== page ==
They argue (interestingly) about the inequality by saying that actually, women are on pedestals — protected and cared for more than men are. Even if that were true, it is also unhealthy and unequal. Being treated equally is simply golden rule stuff! Do unto others as you would have them do to you. Treating women as an equal doesn’t mean treating her “like a guy” and being a jerk.. unless you want that treatment towards yourself? When I have heard them describe this argument it is as if the only choice is either the pedestal or under the shoe. Equal, and loving ones neighbor well, and do unto others as you would want done to you is NOT easy in this falling world! Yet they strive for this *slight* imbalance between men and women. Why is their goal this tiny “perfect” hierarchy rather than what God actually designed, which was completely mutual (they were both told to rule over the earth)

If your roles are determined by gender and not giftings, that is bigotry. And when one gender can do any role, but the other is forbidden from doing certain roles (the ones granting authority, prestige and power, coincidentally), you can not say that all are valued equally. Women are not valued as much as men in a system that does not allow them to teach men, have authority over men, lead men… women are not as valued as men in a system that silences their voices in the church, that does not view their wisdom as having as much weight, that constantly tells them they need to be led.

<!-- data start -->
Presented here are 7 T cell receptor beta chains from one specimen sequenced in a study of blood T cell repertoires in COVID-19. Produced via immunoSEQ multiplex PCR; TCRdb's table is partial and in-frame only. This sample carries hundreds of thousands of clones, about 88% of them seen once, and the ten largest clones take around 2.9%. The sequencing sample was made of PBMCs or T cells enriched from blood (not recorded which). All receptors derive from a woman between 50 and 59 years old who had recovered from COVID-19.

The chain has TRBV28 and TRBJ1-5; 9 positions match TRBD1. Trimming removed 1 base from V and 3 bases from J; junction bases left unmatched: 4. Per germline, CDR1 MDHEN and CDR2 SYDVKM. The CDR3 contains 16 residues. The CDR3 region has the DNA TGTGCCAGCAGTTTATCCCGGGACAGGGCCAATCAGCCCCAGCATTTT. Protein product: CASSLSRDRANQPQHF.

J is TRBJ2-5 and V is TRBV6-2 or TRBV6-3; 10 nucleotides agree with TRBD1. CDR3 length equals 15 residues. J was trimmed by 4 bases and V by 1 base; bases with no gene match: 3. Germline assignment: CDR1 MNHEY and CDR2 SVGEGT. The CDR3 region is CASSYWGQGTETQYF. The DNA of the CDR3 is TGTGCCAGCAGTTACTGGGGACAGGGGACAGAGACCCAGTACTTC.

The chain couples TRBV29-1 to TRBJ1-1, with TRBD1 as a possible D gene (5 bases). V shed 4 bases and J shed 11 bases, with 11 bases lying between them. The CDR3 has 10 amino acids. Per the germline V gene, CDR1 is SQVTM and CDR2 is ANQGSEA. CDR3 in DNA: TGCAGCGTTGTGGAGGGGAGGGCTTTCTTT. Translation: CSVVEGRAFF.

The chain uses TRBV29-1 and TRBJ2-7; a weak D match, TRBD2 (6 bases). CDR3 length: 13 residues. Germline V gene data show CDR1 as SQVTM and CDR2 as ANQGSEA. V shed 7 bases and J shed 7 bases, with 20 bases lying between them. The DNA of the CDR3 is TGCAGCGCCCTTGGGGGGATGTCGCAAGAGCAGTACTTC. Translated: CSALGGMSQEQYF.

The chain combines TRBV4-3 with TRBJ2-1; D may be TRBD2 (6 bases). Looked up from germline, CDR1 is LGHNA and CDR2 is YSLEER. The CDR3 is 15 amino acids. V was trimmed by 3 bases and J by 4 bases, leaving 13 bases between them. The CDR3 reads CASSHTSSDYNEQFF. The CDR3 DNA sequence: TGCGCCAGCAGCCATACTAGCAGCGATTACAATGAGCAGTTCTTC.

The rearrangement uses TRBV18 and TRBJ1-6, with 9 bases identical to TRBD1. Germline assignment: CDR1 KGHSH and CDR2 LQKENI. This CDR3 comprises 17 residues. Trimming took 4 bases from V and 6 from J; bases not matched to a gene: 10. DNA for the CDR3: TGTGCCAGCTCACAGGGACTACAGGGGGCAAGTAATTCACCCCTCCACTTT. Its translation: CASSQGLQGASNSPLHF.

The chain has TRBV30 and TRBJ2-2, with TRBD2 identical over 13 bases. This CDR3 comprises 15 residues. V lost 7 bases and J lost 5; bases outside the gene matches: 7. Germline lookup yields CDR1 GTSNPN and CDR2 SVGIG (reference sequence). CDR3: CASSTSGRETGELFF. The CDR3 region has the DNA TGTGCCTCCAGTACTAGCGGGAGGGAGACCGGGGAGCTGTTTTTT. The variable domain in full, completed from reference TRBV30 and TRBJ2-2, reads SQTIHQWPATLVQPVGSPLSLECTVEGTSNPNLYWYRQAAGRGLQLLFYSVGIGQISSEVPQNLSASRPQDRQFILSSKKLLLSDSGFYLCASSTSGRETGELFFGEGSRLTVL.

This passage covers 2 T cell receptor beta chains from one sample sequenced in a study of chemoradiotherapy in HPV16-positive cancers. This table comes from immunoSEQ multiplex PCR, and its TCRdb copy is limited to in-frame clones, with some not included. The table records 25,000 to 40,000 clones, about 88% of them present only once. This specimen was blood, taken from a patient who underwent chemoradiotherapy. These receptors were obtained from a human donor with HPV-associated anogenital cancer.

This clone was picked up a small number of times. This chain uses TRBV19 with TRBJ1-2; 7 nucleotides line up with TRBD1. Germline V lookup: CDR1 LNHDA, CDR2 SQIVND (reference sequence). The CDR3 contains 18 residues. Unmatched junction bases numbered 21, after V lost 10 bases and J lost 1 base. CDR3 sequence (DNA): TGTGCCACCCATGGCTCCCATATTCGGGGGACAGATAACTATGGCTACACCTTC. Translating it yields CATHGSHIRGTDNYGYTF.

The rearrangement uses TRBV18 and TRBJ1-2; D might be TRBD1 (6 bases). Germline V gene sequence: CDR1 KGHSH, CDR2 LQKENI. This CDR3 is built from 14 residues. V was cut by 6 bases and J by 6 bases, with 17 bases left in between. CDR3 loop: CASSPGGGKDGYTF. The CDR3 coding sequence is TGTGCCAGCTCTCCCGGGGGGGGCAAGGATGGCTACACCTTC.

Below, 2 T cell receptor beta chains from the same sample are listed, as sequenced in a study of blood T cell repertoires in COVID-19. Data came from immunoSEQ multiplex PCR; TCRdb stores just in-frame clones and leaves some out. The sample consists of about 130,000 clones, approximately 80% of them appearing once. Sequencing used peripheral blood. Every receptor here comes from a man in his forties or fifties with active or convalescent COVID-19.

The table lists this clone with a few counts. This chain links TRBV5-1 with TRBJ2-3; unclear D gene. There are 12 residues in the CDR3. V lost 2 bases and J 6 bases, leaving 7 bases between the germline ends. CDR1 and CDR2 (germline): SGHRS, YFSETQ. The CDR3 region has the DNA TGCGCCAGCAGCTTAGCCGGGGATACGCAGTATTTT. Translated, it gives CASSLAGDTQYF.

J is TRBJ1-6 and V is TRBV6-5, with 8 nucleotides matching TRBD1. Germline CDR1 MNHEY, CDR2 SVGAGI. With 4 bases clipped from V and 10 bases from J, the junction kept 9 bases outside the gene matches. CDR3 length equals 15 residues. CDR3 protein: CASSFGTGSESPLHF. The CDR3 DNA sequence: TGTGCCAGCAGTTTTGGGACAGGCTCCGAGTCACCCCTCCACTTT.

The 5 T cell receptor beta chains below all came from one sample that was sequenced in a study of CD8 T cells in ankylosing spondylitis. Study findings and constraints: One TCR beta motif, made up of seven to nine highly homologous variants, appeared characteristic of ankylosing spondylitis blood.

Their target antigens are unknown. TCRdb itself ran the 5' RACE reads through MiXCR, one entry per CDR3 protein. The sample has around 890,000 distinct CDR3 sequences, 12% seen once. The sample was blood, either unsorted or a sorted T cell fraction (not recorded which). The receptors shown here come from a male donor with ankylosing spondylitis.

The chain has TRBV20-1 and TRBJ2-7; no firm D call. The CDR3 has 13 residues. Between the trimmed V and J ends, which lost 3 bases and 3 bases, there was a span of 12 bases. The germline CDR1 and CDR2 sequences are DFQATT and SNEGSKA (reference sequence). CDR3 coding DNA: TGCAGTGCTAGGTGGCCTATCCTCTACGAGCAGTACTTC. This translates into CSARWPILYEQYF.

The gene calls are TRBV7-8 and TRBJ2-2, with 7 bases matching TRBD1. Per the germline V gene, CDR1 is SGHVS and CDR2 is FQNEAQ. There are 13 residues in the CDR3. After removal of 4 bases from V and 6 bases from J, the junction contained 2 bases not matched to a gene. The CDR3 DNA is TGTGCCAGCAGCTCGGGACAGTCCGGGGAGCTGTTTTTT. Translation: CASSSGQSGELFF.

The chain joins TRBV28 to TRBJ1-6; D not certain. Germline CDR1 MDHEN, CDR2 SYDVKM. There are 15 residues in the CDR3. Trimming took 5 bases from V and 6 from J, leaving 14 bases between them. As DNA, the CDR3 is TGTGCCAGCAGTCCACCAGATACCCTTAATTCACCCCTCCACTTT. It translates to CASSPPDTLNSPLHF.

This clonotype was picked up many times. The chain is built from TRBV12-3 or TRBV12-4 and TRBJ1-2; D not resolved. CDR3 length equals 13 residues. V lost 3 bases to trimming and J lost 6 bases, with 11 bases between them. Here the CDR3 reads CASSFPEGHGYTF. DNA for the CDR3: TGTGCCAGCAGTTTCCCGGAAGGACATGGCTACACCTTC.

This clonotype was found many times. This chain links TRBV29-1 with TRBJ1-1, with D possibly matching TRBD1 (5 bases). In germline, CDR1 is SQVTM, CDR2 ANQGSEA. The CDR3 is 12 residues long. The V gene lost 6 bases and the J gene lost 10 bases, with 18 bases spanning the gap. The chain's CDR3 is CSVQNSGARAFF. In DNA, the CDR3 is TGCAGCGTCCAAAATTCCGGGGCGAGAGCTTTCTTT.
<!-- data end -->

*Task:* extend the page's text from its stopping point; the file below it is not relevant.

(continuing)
And I love this gracious response to women who were arguing back:

I feel led to hold some space for these women coming in and arguing, because as much as they are propping up patriarchy and bad theology…they must also feel very much a NEED to do so. If you have been taught by loving parents and what you perceive as wise elders that this is the way. Then marry, raise children and spend 40-50 years of your life in it..train your daughters to live it out.. how terrifying it must be to contemplate it’s all a misunderstanding at best, or even a lie. Because all of those moments when it didn’t feel right, or caused pain, and you told yourself that was the refiners fire and ignore those thoughts, prayed through them read another harmful book…what if those were really alarm bells from the Holy Spirit letting you know you were incorrect? How do you live now? What can you do? What if your daughter is married to [an idiot] who does it all wrong and you’ve been telling her you will pray for her as she submits “better”? How do you face that? This is something we can do better at in many areas. Holding the flashlight with a gentle beckon, but yet demanding an honest facing of things. And to those folks. It WILL be ok. It will. Living truth and grace is always the better way.

That’s a great place to end. And I hope against hope that in 40 years, someone won’t be reading my words to try to convince the church to change. I hope that we will have made some progress towards putting Jesus back on the throne, and running after Him together.

Happy International Women’s Day, everyone!